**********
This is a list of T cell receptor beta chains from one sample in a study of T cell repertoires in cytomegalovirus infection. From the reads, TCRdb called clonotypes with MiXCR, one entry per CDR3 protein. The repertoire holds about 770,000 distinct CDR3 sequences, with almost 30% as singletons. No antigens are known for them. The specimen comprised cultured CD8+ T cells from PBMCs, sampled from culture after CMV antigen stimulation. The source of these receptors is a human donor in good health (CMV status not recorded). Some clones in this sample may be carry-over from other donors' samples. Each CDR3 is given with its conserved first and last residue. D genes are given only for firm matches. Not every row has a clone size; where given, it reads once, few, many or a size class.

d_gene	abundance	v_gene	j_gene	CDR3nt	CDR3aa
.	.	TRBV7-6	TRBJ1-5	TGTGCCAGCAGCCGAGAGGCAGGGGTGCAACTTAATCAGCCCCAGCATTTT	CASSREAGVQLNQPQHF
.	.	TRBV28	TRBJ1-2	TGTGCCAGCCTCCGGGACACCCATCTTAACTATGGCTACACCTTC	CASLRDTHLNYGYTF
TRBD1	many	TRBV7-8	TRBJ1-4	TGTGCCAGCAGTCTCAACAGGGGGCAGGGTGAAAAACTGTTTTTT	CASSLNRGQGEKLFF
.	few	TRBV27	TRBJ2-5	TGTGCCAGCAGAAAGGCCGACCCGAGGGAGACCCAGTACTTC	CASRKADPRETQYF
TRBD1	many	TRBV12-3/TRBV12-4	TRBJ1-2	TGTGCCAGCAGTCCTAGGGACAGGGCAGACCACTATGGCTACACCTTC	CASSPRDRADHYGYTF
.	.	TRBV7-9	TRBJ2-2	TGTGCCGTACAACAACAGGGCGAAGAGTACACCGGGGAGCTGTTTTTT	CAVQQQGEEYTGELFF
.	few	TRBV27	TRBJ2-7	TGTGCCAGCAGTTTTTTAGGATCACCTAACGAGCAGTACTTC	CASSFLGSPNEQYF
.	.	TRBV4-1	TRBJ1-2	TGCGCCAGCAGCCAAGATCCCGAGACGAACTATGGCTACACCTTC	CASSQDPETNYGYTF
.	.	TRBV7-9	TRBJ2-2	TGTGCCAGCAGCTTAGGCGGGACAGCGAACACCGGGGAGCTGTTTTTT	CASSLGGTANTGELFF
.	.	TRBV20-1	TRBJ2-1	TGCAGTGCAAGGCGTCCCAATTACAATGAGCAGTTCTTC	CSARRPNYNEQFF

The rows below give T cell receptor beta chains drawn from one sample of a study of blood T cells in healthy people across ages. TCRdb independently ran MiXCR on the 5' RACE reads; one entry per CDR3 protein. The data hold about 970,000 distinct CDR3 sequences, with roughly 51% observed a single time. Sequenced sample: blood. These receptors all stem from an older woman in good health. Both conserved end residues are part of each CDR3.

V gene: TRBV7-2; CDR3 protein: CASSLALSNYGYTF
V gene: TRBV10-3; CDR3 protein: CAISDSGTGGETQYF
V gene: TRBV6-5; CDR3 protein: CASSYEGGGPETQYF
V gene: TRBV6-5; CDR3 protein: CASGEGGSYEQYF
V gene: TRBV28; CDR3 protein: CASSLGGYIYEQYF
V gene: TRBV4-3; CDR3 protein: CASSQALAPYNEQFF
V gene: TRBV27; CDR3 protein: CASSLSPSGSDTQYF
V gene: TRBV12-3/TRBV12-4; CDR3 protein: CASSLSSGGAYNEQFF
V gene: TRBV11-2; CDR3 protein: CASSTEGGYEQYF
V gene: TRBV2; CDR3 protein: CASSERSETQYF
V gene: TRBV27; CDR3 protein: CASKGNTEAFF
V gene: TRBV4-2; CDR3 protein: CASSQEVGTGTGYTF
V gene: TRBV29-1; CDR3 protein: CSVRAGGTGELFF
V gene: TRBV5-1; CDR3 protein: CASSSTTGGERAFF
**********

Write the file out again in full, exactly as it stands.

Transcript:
This is a list of T cell receptor beta chains from one sample in a study of T cell repertoires in cytomegalovirus infection. From the reads, TCRdb called clonotypes with MiXCR, one entry per CDR3 protein. The repertoire holds about 770,000 distinct CDR3 sequences, with almost 30% as singletons. No antigens are known for them. The specimen comprised cultured CD8+ T cells from PBMCs, sampled from culture after CMV antigen stimulation. The source of these receptors is a human donor in good health (CMV status not recorded). Some clones in this sample may be carry-over from other donors' samples. Each CDR3 is given with its conserved first and last residue. D genes are given only for firm matches. Not every row has a clone size; where given, it reads once, few, many or a size class.

d_gene	abundance	v_gene	j_gene	CDR3nt	CDR3aa
.	.	TRBV7-6	TRBJ1-5	TGTGCCAGCAGCCGAGAGGCAGGGGTGCAACTTAATCAGCCCCAGCATTTT	CASSREAGVQLNQPQHF
.	.	TRBV28	TRBJ1-2	TGTGCCAGCCTCCGGGACACCCATCTTAACTATGGCTACACCTTC	CASLRDTHLNYGYTF
TRBD1	many	TRBV7-8	TRBJ1-4	TGTGCCAGCAGTCTCAACAGGGGGCAGGGTGAAAAACTGTTTTTT	CASSLNRGQGEKLFF
.	few	TRBV27	TRBJ2-5	TGTGCCAGCAGAAAGGCCGACCCGAGGGAGACCCAGTACTTC	CASRKADPRETQYF
TRBD1	many	TRBV12-3/TRBV12-4	TRBJ1-2	TGTGCCAGCAGTCCTAGGGACAGGGCAGACCACTATGGCTACACCTTC	CASSPRDRADHYGYTF
.	.	TRBV7-9	TRBJ2-2	TGTGCCGTACAACAACAGGGCGAAGAGTACACCGGGGAGCTGTTTTTT	CAVQQQGEEYTGELFF
.	few	TRBV27	TRBJ2-7	TGTGCCAGCAGTTTTTTAGGATCACCTAACGAGCAGTACTTC	CASSFLGSPNEQYF
.	.	TRBV4-1	TRBJ1-2	TGCGCCAGCAGCCAAGATCCCGAGACGAACTATGGCTACACCTTC	CASSQDPETNYGYTF
.	.	TRBV7-9	TRBJ2-2	TGTGCCAGCAGCTTAGGCGGGACAGCGAACACCGGGGAGCTGTTTTTT	CASSLGGTANTGELFF
.	.	TRBV20-1	TRBJ2-1	TGCAGTGCAAGGCGTCCCAATTACAATGAGCAGTTCTTC	CSARRPNYNEQFF

The rows below give T cell receptor beta chains drawn from one sample of a study of blood T cells in healthy people across ages. TCRdb independently ran MiXCR on the 5' RACE reads; one entry per CDR3 protein. The data hold about 970,000 distinct CDR3 sequences, with roughly 51% observed a single time. Sequenced sample: blood. These receptors all stem from an older woman in good health. Both conserved end residues are part of each CDR3.

V gene: TRBV7-2; CDR3 protein: CASSLALSNYGYTF
V gene: TRBV10-3; CDR3 protein: CAISDSGTGGETQYF
V gene: TRBV6-5; CDR3 protein: CASSYEGGGPETQYF
V gene: TRBV6-5; CDR3 protein: CASGEGGSYEQYF
V gene: TRBV28; CDR3 protein: CASSLGGYIYEQYF
V gene: TRBV4-3; CDR3 protein: CASSQALAPYNEQFF
V gene: TRBV27; CDR3 protein: CASSLSPSGSDTQYF
V gene: TRBV12-3/TRBV12-4; CDR3 protein: CASSLSSGGAYNEQFF
V gene: TRBV11-2; CDR3 protein: CASSTEGGYEQYF
V gene: TRBV2; CDR3 protein: CASSERSETQYF
V gene: TRBV27; CDR3 protein: CASKGNTEAFF
V gene: TRBV4-2; CDR3 protein: CASSQEVGTGTGYTF
V gene: TRBV29-1; CDR3 protein: CSVRAGGTGELFF
V gene: TRBV5-1; CDR3 protein: CASSSTTGGERAFF